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Boost your profit margins by exploiting the farm-to-table movement

Growing numbers of small farms are boosting their profit margins by supplying restaurants directly with locally sourced produce

As the local-food movement makes steady progress, the food service industry has not missed a beat. 

Restaurants across the country are increasingly offering locally sourced menu options, flagging them prominently on their menu. Foodies and health-conscious consumers alike are chomping at the bit to dine at restaurants promoting the 'farm-to-table' movement

The value of a 'locally sourced produce' label has soared in recent years, driven by awareness of the environmental implications of 'food miles', a desire to support local or American farmers and recent research showing that vegetables begin losing nutrients from the moment they're pulled out the ground.

Shrewd farmers are exploiting this trend. Bypassing wholesalers by supplying restaurants directly, they're diversifying income streams and growing profit margins

It's not just independent restaurants capitalizing on demand for local, ethical food; chain restaurants increasingly promote menu ingredients as local, organic or from family farms.

That chains as huge as Chipotle Mexican Grill, which is running a Food with Integrity campaign, are embracing the movement budget chains, means lucrative, ongoing contracts for countless small farmers. 

Flourishing

Craig Hetherington, executive chef at Taste, a restaurant inside the Seattle Art Museum, told Entrepreneur Magazine that the proportion of Northwest-sourced ingredients on their menu reaches 89% in season. At the height of summer, the restaurant buys from between 50 to 70 local farms and food suppliers, Hetherington added. 

Richard Conlin, president of the Seattle City Council, told Entrepreneur magazine that small farms throughout the area are flourishing, with annual sales ranging from $10,000 to more than $1m.

But don't assume that the farm-to-table movement is confined to affluent, liberal enclaves like Seattle; farms across the country are benefitting.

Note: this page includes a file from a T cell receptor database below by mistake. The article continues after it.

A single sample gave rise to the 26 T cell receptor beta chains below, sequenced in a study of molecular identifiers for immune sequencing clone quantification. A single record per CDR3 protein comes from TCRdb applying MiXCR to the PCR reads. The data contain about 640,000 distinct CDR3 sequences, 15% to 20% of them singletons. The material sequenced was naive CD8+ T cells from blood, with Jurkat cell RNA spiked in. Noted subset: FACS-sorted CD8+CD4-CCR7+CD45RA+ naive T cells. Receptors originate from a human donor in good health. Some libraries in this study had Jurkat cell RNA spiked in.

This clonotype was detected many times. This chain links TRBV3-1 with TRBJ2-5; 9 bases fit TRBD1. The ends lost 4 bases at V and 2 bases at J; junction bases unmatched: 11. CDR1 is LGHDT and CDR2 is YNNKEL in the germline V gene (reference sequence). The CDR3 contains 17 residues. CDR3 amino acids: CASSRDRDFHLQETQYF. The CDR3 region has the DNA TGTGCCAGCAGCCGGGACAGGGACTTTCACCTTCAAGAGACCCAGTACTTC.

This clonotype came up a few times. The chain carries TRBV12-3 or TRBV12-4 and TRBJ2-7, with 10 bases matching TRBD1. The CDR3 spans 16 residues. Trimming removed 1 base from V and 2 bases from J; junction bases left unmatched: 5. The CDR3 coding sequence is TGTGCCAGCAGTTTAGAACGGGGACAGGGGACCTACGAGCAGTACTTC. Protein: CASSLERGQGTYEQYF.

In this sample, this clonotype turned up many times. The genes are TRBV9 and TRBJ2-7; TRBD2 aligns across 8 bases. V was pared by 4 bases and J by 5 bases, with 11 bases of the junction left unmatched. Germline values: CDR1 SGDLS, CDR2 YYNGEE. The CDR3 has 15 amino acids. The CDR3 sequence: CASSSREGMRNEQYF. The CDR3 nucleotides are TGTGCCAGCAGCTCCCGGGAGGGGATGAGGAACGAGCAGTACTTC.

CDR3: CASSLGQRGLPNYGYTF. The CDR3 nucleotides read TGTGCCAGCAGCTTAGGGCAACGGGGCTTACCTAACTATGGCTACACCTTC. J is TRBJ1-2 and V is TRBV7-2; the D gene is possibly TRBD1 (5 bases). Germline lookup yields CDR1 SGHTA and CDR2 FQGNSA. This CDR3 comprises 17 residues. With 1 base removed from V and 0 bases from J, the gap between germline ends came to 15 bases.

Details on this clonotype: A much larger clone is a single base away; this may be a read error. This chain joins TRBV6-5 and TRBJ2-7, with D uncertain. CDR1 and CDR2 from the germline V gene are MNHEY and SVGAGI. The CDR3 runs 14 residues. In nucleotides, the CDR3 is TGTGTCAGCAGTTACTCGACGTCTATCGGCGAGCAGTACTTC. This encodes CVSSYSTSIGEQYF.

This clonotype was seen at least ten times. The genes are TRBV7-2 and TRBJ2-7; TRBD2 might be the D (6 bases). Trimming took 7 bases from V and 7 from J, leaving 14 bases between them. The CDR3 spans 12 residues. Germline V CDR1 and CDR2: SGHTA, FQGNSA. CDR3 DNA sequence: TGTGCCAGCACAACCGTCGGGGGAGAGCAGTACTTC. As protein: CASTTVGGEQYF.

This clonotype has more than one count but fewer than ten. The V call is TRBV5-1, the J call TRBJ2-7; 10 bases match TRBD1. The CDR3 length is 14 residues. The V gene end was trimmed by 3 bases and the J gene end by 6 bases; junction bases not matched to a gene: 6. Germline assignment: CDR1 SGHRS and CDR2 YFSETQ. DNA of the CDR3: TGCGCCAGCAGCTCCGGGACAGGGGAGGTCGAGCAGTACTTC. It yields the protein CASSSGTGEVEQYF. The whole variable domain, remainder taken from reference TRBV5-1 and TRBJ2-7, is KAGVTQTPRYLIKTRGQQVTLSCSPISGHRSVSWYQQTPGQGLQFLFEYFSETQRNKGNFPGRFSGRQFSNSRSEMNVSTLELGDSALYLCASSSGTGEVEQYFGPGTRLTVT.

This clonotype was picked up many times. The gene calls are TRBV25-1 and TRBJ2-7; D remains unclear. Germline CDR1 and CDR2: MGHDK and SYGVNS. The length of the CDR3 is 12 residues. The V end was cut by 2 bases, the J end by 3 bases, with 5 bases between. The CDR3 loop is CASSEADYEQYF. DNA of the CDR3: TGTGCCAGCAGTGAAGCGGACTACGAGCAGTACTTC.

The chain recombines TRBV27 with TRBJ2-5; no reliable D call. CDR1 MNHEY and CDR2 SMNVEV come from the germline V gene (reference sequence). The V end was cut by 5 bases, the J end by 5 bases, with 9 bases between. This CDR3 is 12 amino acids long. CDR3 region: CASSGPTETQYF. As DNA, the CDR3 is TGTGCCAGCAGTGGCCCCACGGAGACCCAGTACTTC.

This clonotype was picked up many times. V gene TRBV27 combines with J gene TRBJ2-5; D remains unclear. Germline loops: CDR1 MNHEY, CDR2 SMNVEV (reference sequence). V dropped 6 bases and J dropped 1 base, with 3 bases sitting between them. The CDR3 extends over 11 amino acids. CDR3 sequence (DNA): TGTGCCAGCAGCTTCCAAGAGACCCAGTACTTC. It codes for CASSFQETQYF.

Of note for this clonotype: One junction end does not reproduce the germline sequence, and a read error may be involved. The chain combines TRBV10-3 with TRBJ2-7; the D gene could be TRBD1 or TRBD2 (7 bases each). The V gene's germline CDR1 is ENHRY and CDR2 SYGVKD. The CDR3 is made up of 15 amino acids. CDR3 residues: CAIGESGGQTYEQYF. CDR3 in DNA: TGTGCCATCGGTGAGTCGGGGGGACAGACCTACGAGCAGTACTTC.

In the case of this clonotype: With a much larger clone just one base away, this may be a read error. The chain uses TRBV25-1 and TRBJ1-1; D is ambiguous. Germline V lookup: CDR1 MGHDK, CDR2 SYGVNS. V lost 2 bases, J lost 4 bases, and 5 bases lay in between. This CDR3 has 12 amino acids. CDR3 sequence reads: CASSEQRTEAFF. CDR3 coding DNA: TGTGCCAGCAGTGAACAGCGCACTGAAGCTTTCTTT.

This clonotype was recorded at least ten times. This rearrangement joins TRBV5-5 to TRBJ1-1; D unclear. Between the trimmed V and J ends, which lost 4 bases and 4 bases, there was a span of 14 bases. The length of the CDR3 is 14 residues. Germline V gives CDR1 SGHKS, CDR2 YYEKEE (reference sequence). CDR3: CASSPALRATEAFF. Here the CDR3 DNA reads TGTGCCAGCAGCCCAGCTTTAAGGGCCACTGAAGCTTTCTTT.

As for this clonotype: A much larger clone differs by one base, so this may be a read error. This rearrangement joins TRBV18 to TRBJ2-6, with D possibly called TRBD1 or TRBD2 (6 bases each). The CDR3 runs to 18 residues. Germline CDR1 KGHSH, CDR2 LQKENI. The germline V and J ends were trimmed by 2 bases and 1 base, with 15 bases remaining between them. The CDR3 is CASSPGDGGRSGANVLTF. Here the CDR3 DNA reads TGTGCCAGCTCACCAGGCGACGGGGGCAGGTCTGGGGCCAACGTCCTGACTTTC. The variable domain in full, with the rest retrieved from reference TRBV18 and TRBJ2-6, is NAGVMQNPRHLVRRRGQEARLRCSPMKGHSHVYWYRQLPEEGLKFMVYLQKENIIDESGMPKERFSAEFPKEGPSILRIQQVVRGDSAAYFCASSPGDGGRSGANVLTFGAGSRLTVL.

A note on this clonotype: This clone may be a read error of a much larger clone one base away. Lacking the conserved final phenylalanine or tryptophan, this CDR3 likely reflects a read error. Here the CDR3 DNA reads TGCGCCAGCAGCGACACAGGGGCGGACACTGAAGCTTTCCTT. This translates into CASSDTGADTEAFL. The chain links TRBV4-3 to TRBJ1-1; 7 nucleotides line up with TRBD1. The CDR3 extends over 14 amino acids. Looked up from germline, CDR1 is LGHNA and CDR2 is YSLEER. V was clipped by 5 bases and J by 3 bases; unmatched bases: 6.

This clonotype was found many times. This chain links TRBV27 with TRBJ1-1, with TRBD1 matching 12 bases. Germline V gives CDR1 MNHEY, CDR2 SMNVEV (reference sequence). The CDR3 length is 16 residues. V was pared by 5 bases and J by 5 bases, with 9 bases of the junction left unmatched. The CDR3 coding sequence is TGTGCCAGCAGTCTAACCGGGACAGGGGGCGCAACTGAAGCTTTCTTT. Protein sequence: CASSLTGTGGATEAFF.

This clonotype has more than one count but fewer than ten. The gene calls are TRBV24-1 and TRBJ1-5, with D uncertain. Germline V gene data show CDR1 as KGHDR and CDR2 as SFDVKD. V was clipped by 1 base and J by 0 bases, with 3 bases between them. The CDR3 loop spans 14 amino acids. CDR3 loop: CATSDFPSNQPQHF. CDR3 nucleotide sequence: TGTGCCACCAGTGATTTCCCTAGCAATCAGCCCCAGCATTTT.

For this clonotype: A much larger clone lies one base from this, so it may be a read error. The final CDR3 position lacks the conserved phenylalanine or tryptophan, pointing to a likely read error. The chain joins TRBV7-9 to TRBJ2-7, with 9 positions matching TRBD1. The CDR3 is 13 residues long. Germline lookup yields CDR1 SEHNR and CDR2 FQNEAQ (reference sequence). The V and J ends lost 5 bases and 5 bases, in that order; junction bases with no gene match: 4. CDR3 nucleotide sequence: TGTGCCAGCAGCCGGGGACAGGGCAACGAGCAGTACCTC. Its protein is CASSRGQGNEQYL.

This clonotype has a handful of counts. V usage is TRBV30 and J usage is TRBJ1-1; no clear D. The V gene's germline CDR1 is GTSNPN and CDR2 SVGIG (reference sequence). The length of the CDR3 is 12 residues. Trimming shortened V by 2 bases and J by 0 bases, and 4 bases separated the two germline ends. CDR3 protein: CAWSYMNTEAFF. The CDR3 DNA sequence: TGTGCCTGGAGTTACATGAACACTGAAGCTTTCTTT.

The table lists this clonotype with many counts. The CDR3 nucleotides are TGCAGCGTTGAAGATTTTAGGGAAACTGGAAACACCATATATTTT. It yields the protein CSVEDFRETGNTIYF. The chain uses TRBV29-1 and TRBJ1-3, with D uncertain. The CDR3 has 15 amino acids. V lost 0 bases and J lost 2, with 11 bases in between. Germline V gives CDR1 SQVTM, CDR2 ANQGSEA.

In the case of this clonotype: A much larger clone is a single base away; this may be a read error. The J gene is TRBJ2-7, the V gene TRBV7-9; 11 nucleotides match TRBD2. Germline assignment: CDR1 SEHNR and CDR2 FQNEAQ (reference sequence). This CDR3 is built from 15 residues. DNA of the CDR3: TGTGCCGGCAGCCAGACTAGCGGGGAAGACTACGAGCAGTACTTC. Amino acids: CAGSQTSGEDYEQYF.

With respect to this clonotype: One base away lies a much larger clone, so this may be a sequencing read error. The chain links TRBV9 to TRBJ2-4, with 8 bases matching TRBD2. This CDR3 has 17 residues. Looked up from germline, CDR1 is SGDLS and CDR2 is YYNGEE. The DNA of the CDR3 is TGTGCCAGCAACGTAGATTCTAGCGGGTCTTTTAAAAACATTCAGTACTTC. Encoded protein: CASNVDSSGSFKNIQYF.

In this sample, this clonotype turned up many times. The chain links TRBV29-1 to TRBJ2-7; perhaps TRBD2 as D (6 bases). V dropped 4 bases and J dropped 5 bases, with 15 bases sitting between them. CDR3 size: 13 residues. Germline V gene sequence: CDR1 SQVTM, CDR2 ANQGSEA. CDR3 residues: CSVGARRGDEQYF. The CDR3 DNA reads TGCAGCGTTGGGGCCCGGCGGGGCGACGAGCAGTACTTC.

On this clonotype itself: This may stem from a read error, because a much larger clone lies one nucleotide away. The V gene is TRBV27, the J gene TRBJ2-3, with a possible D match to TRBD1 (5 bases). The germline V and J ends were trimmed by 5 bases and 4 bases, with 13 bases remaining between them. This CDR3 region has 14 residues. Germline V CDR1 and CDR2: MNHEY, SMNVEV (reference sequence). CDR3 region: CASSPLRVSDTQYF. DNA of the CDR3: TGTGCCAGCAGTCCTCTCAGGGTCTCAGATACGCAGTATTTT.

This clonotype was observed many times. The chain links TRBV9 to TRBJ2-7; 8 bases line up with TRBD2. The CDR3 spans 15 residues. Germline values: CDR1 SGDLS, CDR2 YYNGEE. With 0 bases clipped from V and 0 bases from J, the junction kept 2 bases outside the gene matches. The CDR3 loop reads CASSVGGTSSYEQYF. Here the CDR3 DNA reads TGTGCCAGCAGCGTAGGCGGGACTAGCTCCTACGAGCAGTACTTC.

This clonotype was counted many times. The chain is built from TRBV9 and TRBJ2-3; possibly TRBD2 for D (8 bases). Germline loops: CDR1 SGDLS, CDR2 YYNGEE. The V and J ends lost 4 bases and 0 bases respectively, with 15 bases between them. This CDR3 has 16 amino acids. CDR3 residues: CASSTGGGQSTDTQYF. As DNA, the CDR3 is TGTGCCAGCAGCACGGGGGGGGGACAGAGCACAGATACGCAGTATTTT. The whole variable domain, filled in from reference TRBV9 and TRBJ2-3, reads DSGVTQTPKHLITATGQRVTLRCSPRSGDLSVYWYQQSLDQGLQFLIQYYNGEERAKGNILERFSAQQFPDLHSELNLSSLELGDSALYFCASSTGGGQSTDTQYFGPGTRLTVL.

Michael Shuman, research director for the Business Alliance for Local Living Economies (BALLE), conducted a study with his colleagues focusing on local food and its economic potential.

"Economic developers, both in the U.S. and internationally, would be wise to give CFEs [community food enterprises] greater priority as vehicles for creating new jobs and enhancing local food security," he said.

Aspiring farmers from the corporate world are often apprehensive about entering a world where "the only way to get into the farm industry is to marry into it or inherit it," has one farmer told BusinessesForSale.com.

And yet someone with marketing nous could capitalize on the farm-to-table trend in a way that traditional farmers, who often inherit their parents' relationships with wholesalers and do nothing to seek new custom, often cannot.

If you are lacking agricultural experience then just make sure you seek advice from other farmers and hire staff who understand farming and the local land. If it's marketing expertise you lack, conversely, then seek marketing help instead, perhaps from an agency. 

Whether you specialize as organic, raising 'rare-breed' pork or corn fed chickens, You need to understand your USP. Then you must ascertain the best medium for reaching your likely customers, whether through Facebook, Twitter, restaurants trade shows or radio advertisements.

As more people want to know where their food is from and are willing to pay a premium, now appears to be the ideal time for a farmer to cut out the middleman and supply restaurants directly. 

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